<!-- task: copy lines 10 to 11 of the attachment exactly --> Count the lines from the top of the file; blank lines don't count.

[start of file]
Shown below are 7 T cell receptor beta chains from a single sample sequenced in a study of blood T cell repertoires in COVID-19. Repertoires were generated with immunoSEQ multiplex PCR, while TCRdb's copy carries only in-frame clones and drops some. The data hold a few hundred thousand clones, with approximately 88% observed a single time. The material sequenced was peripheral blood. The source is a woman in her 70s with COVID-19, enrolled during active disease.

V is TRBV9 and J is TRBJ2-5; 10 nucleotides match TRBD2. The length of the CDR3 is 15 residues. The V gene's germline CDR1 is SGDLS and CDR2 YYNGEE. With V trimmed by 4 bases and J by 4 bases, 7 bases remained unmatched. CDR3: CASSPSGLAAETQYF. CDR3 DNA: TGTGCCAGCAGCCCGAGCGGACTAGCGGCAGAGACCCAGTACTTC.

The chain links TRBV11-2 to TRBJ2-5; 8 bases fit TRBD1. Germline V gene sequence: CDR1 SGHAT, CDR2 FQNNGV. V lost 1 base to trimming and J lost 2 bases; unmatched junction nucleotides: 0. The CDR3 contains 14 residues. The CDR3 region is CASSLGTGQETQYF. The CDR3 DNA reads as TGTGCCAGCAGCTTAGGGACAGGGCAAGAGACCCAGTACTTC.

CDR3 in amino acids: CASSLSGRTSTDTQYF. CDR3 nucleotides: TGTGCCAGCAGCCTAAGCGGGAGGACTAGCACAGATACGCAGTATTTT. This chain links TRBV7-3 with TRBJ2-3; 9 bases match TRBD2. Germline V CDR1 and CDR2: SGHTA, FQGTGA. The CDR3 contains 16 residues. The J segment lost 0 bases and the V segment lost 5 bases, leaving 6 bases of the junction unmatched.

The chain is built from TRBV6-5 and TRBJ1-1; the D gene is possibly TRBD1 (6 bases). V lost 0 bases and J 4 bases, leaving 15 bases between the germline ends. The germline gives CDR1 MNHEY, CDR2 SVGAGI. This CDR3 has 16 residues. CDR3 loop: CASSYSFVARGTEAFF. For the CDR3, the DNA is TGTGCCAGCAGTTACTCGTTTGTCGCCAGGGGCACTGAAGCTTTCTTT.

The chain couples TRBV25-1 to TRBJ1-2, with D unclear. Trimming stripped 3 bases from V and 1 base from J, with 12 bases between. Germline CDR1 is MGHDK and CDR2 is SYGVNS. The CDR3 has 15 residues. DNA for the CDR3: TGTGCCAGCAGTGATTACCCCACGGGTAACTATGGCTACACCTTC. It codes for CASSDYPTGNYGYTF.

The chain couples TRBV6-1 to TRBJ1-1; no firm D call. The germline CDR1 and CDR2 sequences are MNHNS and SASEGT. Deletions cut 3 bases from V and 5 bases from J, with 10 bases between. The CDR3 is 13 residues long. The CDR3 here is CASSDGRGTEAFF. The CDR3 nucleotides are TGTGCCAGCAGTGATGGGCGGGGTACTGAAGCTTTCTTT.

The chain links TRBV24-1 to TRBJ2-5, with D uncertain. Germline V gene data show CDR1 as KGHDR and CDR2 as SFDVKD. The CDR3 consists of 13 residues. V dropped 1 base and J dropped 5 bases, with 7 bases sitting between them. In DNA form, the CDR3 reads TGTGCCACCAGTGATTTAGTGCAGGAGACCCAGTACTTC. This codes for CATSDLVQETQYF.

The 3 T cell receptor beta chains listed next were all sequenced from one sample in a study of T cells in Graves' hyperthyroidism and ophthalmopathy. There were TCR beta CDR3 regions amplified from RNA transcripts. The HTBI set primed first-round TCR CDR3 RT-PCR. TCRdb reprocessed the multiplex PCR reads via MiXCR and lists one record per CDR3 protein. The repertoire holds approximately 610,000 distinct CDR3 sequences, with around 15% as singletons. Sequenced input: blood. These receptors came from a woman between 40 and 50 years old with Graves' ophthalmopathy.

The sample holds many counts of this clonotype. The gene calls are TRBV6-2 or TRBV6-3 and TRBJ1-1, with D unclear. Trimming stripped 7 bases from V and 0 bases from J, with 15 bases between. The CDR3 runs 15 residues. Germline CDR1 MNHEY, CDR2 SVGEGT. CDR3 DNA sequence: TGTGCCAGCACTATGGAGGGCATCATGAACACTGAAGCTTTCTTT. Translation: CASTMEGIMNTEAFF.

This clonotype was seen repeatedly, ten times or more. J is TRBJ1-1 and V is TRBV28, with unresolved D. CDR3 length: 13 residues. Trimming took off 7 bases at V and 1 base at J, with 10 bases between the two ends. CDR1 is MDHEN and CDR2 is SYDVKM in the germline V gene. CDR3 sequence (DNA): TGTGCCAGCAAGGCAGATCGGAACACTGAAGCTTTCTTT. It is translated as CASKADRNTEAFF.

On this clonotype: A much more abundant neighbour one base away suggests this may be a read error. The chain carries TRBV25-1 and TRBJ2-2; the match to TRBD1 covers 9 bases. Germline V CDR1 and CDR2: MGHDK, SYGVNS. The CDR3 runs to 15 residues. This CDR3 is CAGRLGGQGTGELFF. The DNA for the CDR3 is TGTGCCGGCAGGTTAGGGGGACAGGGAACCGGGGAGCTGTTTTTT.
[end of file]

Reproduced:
The sample holds many counts of this clonotype. The gene calls are TRBV6-2 or TRBV6-3 and TRBJ1-1, with D unclear. Trimming stripped 7 bases from V and 0 bases from J, with 15 bases between. The CDR3 runs 15 residues. Germline CDR1 MNHEY, CDR2 SVGEGT. CDR3 DNA sequence: TGTGCCAGCACTATGGAGGGCATCATGAACACTGAAGCTTTCTTT. Translation: CASTMEGIMNTEAFF.

This clonotype was seen repeatedly, ten times or more. J is TRBJ1-1 and V is TRBV28, with unresolved D. CDR3 length: 13 residues. Trimming took off 7 bases at V and 1 base at J, with 10 bases between the two ends. CDR1 is MDHEN and CDR2 is SYDVKM in the germline V gene. CDR3 sequence (DNA): TGTGCCAGCAAGGCAGATCGGAACACTGAAGCTTTCTTT. It is translated as CASKADRNTEAFF.